WASHINGTON/MIAMI, Feb 25 (Reuters) - U.S. tax prosecutors are examining more than 7,000 accounts from foreign banks beyond UBS AG UBSN.VX as they cull through data obtained after the high-profile prosecution of the Swiss bank, a top Justice Department lawyer said on Thursday.
“We are now getting documents from foreign banks that have never been produced before,” Kevin Downing, the Justice Department lawyer, told a white collar crime conference in Miami. “In the next couple of years you’ll see the system flooded with these cases.”
The 7,000 plus accounts are from banks in Switzerland and elsewhere, he said.
UBS settled two U.S. government lawsuits against it last year, paying $780 million and agreeing to turn over 4,450 accounts to the government. In addition, 14,700 individuals came forward as part of a U.S. tax amnesty program last year.
The number is now up to more than 16,000, Downing said.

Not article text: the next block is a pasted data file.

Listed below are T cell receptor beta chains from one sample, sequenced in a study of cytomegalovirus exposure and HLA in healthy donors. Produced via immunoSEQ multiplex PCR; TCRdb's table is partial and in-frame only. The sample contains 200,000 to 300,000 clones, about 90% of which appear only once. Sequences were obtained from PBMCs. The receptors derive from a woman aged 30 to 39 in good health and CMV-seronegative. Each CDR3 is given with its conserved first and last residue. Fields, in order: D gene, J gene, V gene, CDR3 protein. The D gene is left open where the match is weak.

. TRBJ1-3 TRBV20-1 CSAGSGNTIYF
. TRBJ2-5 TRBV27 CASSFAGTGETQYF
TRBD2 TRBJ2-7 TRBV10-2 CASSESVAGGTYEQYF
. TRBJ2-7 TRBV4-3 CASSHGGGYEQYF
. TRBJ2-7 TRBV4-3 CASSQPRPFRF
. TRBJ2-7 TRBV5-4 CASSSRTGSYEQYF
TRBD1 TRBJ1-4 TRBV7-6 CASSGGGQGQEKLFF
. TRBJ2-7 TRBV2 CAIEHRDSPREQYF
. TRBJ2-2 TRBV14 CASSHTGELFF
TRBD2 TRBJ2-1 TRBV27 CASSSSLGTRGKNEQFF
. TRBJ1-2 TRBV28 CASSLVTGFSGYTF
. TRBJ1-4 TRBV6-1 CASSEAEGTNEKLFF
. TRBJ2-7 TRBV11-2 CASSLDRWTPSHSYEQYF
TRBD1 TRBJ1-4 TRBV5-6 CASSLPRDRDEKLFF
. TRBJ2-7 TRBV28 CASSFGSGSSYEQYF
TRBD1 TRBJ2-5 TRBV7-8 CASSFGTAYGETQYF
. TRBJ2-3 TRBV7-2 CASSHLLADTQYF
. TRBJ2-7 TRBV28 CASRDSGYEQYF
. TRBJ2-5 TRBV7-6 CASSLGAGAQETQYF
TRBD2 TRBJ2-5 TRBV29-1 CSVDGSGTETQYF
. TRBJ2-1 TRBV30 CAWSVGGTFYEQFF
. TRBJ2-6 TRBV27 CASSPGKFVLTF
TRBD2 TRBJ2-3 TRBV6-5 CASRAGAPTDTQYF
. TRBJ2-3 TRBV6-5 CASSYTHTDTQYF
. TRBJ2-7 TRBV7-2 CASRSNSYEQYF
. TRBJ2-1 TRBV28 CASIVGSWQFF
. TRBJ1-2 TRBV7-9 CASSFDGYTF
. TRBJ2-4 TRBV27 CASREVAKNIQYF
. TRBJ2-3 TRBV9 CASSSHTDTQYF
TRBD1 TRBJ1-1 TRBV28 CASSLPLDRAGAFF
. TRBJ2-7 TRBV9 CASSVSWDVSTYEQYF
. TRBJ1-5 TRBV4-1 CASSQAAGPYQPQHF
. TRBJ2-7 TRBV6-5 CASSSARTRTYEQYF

The government has said it will use all the information for leads to find patterns to prosecute more individuals and possibly another foreign bank, although the government has not named any banks.
Downing said that could bring in tens of thousands of cases.
The agreement for UBS to turn over 4,450 client names to the Swiss, and eventually the U.S. government, was derailed after a Swiss court ruled in favor of a UBS client, saying her actions did not constitute tax fraud.
The Swiss government now plans to ask its parliament to approve the deal it struck with Washington so that it is binding law, plugging a legal loophole it says is stopping it from honoring the agreement.
Downing said he was confident the Swiss would eventually turn over the account information. (Reporting by Kim Dixon in Washington and Dan Margolies in Miami; editing by Leslie Adler)